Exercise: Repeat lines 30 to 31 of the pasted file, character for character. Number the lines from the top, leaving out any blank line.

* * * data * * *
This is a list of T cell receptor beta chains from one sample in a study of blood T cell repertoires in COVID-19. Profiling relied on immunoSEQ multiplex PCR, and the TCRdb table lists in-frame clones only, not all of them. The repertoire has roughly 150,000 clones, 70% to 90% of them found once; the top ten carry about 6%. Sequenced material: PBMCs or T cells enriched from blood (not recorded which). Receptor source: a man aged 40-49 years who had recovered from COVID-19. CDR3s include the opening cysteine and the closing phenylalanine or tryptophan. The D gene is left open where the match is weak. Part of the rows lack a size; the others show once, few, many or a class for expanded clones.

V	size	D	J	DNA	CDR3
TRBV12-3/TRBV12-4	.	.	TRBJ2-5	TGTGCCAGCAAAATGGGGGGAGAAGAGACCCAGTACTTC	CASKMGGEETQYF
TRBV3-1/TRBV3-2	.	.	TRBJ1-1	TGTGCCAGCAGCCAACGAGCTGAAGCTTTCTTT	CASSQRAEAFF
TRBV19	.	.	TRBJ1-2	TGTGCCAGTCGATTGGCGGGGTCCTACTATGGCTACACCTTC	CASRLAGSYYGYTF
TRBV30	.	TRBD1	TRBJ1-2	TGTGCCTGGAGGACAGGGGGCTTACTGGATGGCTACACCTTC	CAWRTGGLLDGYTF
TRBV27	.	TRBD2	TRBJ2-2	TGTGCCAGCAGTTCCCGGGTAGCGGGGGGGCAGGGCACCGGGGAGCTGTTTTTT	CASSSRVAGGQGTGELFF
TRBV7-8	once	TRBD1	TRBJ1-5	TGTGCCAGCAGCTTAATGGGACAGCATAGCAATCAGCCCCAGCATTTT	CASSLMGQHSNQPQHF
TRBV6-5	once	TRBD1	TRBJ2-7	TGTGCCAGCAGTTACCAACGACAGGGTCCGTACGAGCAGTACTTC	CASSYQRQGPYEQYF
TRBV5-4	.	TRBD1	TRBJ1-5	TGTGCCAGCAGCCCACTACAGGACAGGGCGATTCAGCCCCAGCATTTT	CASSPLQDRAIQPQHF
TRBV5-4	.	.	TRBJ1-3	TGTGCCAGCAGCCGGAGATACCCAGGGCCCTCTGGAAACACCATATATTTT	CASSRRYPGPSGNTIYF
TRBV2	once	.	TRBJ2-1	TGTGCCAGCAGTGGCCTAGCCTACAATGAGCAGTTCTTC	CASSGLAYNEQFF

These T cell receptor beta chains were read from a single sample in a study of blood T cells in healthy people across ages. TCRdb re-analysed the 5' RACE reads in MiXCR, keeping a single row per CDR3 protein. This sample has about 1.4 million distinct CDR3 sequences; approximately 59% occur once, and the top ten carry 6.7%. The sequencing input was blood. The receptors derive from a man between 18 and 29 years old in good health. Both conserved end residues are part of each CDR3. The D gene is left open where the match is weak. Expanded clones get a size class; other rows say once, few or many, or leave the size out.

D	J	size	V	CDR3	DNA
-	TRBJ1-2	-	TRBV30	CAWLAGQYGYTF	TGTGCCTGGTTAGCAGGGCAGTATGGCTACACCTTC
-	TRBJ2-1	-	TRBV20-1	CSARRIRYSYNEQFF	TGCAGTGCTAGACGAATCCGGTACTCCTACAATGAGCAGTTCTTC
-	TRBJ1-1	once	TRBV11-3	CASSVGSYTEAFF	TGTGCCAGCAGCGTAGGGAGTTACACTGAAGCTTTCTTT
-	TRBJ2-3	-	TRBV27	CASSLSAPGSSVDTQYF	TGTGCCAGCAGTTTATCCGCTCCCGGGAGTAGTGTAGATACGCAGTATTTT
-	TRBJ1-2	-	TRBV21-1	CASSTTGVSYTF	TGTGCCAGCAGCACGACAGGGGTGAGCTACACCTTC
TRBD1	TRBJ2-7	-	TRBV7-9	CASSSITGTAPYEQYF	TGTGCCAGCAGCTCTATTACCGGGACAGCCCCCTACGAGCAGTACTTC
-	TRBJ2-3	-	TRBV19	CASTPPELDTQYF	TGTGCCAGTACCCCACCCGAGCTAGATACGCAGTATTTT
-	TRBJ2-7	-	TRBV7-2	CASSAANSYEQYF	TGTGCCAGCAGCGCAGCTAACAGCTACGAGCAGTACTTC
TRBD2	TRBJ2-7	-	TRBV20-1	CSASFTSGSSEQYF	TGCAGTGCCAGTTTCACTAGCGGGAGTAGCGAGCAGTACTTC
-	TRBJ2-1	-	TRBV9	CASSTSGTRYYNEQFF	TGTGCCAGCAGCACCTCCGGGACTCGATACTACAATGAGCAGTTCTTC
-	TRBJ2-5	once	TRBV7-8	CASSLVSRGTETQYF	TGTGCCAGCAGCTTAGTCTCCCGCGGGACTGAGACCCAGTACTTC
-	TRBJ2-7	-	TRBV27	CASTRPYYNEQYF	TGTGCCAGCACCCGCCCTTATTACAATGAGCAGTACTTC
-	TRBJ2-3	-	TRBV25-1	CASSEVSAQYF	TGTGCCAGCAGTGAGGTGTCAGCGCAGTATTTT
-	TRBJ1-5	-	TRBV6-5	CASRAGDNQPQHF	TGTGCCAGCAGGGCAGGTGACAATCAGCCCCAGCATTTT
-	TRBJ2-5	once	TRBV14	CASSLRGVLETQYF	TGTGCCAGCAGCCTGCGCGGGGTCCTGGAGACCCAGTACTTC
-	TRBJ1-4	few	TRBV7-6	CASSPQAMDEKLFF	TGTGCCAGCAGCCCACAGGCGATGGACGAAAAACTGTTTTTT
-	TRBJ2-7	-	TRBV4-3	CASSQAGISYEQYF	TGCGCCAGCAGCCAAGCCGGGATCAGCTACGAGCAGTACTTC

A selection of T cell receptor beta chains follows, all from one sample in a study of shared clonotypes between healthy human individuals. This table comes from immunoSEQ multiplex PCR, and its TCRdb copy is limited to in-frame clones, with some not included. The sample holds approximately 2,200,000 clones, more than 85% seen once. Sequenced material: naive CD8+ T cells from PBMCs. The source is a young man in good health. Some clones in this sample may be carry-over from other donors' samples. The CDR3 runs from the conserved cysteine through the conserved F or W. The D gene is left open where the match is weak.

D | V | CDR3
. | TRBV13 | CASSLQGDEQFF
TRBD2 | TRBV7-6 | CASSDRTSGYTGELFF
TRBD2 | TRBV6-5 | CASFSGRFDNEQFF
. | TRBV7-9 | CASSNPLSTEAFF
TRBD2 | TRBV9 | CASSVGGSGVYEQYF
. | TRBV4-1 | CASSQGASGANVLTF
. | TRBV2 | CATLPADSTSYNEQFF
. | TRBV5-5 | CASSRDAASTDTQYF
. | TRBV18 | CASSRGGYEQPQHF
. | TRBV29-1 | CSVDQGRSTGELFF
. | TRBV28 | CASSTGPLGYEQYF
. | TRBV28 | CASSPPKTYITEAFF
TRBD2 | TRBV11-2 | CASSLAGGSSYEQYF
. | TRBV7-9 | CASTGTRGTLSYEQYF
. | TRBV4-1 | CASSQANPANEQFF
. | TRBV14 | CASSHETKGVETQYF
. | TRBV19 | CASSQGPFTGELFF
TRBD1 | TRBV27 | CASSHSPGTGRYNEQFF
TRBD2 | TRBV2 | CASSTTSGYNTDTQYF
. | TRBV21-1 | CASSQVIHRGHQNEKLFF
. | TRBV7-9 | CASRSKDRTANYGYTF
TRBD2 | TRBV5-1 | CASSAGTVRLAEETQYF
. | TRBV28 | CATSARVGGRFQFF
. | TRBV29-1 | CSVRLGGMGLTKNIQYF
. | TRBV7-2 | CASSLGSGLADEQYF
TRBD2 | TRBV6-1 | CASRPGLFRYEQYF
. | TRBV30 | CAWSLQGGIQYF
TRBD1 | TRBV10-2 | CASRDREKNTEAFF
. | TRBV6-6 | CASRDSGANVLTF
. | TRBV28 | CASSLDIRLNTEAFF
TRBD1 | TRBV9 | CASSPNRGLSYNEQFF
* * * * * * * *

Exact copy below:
-	TRBJ1-4	few	TRBV7-6	CASSPQAMDEKLFF	TGTGCCAGCAGCCCACAGGCGATGGACGAAAAACTGTTTTTT
-	TRBJ2-7	-	TRBV4-3	CASSQAGISYEQYF	TGCGCCAGCAGCCAAGCCGGGATCAGCTACGAGCAGTACTTC